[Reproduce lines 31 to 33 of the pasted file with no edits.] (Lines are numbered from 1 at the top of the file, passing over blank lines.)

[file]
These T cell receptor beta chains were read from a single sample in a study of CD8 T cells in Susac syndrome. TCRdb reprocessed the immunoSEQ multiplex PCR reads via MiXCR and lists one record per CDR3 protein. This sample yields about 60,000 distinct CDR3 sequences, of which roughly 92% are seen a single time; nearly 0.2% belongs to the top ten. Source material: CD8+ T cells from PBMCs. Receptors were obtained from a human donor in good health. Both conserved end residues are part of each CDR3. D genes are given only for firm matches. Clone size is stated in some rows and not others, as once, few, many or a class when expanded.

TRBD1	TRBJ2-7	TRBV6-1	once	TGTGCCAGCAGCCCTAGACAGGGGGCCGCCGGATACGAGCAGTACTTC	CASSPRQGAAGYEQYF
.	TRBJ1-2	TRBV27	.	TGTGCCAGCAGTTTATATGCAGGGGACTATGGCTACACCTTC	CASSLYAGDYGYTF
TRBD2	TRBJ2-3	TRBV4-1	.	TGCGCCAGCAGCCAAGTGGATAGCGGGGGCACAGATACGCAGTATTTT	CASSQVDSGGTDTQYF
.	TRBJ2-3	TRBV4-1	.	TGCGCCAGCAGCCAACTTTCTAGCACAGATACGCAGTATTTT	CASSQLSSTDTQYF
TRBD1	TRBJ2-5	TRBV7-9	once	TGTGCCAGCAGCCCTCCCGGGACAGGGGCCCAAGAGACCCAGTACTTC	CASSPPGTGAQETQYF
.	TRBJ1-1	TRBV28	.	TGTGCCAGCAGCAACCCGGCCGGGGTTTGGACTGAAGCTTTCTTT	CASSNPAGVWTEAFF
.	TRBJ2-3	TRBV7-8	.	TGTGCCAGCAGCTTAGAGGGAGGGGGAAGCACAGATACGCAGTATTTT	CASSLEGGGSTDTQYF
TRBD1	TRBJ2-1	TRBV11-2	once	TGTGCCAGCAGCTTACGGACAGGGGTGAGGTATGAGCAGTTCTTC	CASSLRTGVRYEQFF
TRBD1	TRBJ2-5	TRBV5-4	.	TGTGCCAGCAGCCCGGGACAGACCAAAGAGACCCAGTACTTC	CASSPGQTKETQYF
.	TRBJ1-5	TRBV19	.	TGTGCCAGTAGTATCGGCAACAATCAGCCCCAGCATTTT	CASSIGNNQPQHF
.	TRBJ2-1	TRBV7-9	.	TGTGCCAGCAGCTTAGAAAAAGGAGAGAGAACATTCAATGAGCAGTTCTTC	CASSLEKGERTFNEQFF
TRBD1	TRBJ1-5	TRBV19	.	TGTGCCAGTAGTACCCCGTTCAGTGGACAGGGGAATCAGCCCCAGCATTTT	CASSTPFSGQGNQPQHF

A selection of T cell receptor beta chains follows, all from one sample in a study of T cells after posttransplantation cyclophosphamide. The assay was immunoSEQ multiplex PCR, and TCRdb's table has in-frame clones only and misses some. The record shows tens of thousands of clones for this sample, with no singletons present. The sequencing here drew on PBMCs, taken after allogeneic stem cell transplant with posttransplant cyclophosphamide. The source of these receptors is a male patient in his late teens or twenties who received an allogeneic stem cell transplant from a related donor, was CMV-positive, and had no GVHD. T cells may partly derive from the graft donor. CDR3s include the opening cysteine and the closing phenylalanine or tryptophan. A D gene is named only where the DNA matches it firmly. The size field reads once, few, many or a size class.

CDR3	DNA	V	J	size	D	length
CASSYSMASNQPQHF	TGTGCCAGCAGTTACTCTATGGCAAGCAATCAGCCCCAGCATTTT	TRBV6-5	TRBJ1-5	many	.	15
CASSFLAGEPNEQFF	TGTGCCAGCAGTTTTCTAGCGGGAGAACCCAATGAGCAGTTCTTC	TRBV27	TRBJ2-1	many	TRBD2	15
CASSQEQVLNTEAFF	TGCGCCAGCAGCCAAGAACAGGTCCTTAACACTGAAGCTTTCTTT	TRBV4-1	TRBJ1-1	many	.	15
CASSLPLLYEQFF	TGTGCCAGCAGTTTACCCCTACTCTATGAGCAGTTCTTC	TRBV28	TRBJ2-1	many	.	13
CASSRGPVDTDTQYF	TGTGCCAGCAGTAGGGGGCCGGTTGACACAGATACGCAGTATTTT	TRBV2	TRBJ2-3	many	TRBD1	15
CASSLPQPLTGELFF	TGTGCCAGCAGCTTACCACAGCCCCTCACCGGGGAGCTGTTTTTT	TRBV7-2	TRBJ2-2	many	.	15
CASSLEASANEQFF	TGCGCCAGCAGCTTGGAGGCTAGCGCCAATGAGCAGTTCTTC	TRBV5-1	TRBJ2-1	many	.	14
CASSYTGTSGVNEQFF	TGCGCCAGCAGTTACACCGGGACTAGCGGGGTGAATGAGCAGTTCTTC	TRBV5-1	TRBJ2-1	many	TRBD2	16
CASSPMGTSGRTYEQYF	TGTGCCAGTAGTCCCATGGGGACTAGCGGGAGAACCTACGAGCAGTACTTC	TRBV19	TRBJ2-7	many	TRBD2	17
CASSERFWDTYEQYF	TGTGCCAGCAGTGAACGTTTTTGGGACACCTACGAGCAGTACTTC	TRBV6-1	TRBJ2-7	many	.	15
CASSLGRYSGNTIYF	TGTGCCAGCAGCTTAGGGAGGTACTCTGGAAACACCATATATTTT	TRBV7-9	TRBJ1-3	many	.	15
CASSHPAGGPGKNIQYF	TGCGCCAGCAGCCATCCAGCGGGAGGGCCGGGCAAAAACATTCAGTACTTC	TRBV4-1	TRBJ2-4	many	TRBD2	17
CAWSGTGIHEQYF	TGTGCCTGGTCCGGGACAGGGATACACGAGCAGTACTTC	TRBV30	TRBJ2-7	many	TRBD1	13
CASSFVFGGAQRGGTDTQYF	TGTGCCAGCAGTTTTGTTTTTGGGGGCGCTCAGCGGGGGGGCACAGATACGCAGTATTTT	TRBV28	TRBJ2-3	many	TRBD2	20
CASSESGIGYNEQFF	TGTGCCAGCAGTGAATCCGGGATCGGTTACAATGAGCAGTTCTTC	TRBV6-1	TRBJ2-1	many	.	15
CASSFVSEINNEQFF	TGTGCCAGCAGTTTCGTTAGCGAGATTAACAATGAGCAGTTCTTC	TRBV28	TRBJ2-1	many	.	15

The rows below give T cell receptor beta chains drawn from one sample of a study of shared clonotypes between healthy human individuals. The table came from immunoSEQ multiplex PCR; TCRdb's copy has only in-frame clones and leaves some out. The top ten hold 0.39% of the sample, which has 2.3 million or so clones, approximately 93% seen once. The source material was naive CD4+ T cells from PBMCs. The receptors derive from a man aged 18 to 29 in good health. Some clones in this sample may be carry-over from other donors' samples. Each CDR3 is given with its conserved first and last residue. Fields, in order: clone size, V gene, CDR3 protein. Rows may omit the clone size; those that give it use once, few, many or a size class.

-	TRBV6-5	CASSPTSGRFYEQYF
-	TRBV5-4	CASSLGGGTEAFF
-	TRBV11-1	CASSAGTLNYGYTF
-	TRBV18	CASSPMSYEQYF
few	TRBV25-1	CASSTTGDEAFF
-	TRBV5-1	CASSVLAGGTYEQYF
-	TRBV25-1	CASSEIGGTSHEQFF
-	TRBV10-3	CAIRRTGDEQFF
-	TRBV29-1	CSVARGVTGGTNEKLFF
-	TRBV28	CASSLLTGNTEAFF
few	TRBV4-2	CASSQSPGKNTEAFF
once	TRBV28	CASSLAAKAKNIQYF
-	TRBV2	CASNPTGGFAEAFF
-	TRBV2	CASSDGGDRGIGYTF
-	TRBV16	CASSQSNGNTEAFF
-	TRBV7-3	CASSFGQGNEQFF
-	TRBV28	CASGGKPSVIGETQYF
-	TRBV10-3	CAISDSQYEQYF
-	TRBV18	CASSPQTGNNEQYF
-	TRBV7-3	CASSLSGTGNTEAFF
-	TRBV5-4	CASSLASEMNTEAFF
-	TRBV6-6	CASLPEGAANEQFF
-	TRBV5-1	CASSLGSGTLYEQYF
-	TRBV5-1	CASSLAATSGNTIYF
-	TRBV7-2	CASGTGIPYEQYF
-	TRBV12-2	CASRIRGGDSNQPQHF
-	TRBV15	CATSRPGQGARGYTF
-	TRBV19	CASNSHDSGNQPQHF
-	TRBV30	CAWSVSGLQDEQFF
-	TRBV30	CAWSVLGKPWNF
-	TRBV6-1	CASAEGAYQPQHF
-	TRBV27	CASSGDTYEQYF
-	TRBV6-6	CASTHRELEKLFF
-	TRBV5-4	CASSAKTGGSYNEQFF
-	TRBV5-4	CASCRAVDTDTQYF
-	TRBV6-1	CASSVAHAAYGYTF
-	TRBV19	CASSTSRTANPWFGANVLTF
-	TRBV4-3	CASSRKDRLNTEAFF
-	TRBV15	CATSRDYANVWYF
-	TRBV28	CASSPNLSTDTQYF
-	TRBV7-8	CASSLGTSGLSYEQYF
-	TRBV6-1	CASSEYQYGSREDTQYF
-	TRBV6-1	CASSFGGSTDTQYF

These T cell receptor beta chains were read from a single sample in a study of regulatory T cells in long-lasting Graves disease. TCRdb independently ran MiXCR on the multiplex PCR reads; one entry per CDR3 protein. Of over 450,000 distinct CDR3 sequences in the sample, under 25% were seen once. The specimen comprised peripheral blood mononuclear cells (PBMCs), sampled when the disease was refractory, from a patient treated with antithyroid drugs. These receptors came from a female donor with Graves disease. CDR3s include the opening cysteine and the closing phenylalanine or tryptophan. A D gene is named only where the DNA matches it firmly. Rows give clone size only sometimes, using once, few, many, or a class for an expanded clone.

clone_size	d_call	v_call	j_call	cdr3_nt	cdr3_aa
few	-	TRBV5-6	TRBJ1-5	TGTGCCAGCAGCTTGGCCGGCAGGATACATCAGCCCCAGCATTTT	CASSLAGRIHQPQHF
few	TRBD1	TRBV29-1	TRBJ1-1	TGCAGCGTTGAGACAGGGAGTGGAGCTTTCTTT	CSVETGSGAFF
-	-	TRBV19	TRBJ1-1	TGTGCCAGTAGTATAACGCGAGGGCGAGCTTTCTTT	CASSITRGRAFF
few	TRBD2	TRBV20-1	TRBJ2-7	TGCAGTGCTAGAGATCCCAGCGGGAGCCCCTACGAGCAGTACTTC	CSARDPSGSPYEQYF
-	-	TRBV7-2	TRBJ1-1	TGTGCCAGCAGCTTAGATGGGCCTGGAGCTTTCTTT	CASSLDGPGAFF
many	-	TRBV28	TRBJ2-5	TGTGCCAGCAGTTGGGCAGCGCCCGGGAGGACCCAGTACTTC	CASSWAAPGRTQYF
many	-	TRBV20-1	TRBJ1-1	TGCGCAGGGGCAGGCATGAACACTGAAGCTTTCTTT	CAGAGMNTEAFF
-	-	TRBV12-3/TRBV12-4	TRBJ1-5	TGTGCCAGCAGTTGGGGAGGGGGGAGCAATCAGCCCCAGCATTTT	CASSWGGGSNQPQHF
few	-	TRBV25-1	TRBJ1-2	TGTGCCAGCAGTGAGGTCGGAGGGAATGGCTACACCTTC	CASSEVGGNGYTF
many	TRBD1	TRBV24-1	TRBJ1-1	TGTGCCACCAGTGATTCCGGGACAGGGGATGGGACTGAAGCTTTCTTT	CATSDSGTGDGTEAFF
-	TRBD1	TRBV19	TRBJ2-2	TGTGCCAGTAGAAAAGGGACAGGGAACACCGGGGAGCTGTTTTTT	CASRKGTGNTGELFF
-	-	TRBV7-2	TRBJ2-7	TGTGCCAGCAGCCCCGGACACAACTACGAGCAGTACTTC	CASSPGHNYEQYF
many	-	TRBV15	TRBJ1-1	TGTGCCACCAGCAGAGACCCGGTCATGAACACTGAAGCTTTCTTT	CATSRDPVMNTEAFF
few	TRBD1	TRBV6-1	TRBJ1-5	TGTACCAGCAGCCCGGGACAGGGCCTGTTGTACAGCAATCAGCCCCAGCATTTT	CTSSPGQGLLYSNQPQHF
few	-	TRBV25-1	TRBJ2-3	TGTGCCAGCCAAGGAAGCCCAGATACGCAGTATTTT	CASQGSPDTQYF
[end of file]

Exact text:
CASSFVSEINNEQFF	TGTGCCAGCAGTTTCGTTAGCGAGATTAACAATGAGCAGTTCTTC	TRBV28	TRBJ2-1	many	.	15

The rows below give T cell receptor beta chains drawn from one sample of a study of shared clonotypes between healthy human individuals. The table came from immunoSEQ multiplex PCR; TCRdb's copy has only in-frame clones and leaves some out. The top ten hold 0.39% of the sample, which has 2.3 million or so clones, approximately 93% seen once. The source material was naive CD4+ T cells from PBMCs. The receptors derive from a man aged 18 to 29 in good health. Some clones in this sample may be carry-over from other donors' samples. Each CDR3 is given with its conserved first and last residue. Fields, in order: clone size, V gene, CDR3 protein. Rows may omit the clone size; those that give it use once, few, many or a size class.

-	TRBV6-5	CASSPTSGRFYEQYF